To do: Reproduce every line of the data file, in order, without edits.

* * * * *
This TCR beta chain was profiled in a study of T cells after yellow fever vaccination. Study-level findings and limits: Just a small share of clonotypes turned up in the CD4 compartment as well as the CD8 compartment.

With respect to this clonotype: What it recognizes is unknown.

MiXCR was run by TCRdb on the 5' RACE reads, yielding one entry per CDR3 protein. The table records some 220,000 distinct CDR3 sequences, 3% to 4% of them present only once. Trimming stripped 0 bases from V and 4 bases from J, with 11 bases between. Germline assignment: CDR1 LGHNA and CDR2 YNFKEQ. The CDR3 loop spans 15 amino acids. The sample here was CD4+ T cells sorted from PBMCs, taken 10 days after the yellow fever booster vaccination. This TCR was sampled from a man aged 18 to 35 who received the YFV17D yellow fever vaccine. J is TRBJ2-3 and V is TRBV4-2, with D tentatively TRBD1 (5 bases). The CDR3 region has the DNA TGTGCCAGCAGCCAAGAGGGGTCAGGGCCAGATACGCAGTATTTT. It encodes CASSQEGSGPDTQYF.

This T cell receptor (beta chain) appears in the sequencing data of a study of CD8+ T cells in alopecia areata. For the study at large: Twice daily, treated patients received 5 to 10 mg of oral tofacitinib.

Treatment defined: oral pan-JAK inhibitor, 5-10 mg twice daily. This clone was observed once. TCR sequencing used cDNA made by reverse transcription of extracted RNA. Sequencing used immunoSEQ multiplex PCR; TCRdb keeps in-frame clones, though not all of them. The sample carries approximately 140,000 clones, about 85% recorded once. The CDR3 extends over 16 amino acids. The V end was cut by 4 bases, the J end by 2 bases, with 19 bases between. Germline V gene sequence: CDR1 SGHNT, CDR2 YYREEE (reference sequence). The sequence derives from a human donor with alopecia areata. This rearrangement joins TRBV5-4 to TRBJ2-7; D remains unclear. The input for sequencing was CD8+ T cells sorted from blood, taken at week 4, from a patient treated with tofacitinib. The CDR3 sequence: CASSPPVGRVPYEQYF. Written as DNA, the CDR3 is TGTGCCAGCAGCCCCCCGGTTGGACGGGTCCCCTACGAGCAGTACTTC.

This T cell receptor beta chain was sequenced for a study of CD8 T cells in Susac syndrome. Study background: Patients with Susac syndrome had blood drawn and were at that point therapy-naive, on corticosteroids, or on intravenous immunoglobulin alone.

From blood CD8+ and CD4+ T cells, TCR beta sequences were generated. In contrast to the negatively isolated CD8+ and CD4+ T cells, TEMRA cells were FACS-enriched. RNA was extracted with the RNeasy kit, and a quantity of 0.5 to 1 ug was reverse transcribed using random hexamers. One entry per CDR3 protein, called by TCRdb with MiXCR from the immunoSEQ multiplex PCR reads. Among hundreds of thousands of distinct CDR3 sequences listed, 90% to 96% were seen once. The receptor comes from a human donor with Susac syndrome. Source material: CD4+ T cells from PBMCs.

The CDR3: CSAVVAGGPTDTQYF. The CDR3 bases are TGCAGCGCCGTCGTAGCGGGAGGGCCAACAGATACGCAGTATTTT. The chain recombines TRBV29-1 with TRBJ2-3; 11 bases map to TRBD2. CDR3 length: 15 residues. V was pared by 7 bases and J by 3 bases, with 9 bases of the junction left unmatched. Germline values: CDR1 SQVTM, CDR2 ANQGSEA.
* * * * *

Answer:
This TCR beta chain was profiled in a study of T cells after yellow fever vaccination. Study-level findings and limits: Just a small share of clonotypes turned up in the CD4 compartment as well as the CD8 compartment.

With respect to this clonotype: What it recognizes is unknown.

MiXCR was run by TCRdb on the 5' RACE reads, yielding one entry per CDR3 protein. The table records some 220,000 distinct CDR3 sequences, 3% to 4% of them present only once. Trimming stripped 0 bases from V and 4 bases from J, with 11 bases between. Germline assignment: CDR1 LGHNA and CDR2 YNFKEQ. The CDR3 loop spans 15 amino acids. The sample here was CD4+ T cells sorted from PBMCs, taken 10 days after the yellow fever booster vaccination. This TCR was sampled from a man aged 18 to 35 who received the YFV17D yellow fever vaccine. J is TRBJ2-3 and V is TRBV4-2, with D tentatively TRBD1 (5 bases). The CDR3 region has the DNA TGTGCCAGCAGCCAAGAGGGGTCAGGGCCAGATACGCAGTATTTT. It encodes CASSQEGSGPDTQYF.

This T cell receptor (beta chain) appears in the sequencing data of a study of CD8+ T cells in alopecia areata. For the study at large: Twice daily, treated patients received 5 to 10 mg of oral tofacitinib.

Treatment defined: oral pan-JAK inhibitor, 5-10 mg twice daily. This clone was observed once. TCR sequencing used cDNA made by reverse transcription of extracted RNA. Sequencing used immunoSEQ multiplex PCR; TCRdb keeps in-frame clones, though not all of them. The sample carries approximately 140,000 clones, about 85% recorded once. The CDR3 extends over 16 amino acids. The V end was cut by 4 bases, the J end by 2 bases, with 19 bases between. Germline V gene sequence: CDR1 SGHNT, CDR2 YYREEE (reference sequence). The sequence derives from a human donor with alopecia areata. This rearrangement joins TRBV5-4 to TRBJ2-7; D remains unclear. The input for sequencing was CD8+ T cells sorted from blood, taken at week 4, from a patient treated with tofacitinib. The CDR3 sequence: CASSPPVGRVPYEQYF. Written as DNA, the CDR3 is TGTGCCAGCAGCCCCCCGGTTGGACGGGTCCCCTACGAGCAGTACTTC.

This T cell receptor beta chain was sequenced for a study of CD8 T cells in Susac syndrome. Study background: Patients with Susac syndrome had blood drawn and were at that point therapy-naive, on corticosteroids, or on intravenous immunoglobulin alone.

From blood CD8+ and CD4+ T cells, TCR beta sequences were generated. In contrast to the negatively isolated CD8+ and CD4+ T cells, TEMRA cells were FACS-enriched. RNA was extracted with the RNeasy kit, and a quantity of 0.5 to 1 ug was reverse transcribed using random hexamers. One entry per CDR3 protein, called by TCRdb with MiXCR from the immunoSEQ multiplex PCR reads. Among hundreds of thousands of distinct CDR3 sequences listed, 90% to 96% were seen once. The receptor comes from a human donor with Susac syndrome. Source material: CD4+ T cells from PBMCs.

The CDR3: CSAVVAGGPTDTQYF. The CDR3 bases are TGCAGCGCCGTCGTAGCGGGAGGGCCAACAGATACGCAGTATTTT. The chain recombines TRBV29-1 with TRBJ2-3; 11 bases map to TRBD2. CDR3 length: 15 residues. V was pared by 7 bases and J by 3 bases, with 9 bases of the junction left unmatched. Germline values: CDR1 SQVTM, CDR2 ANQGSEA.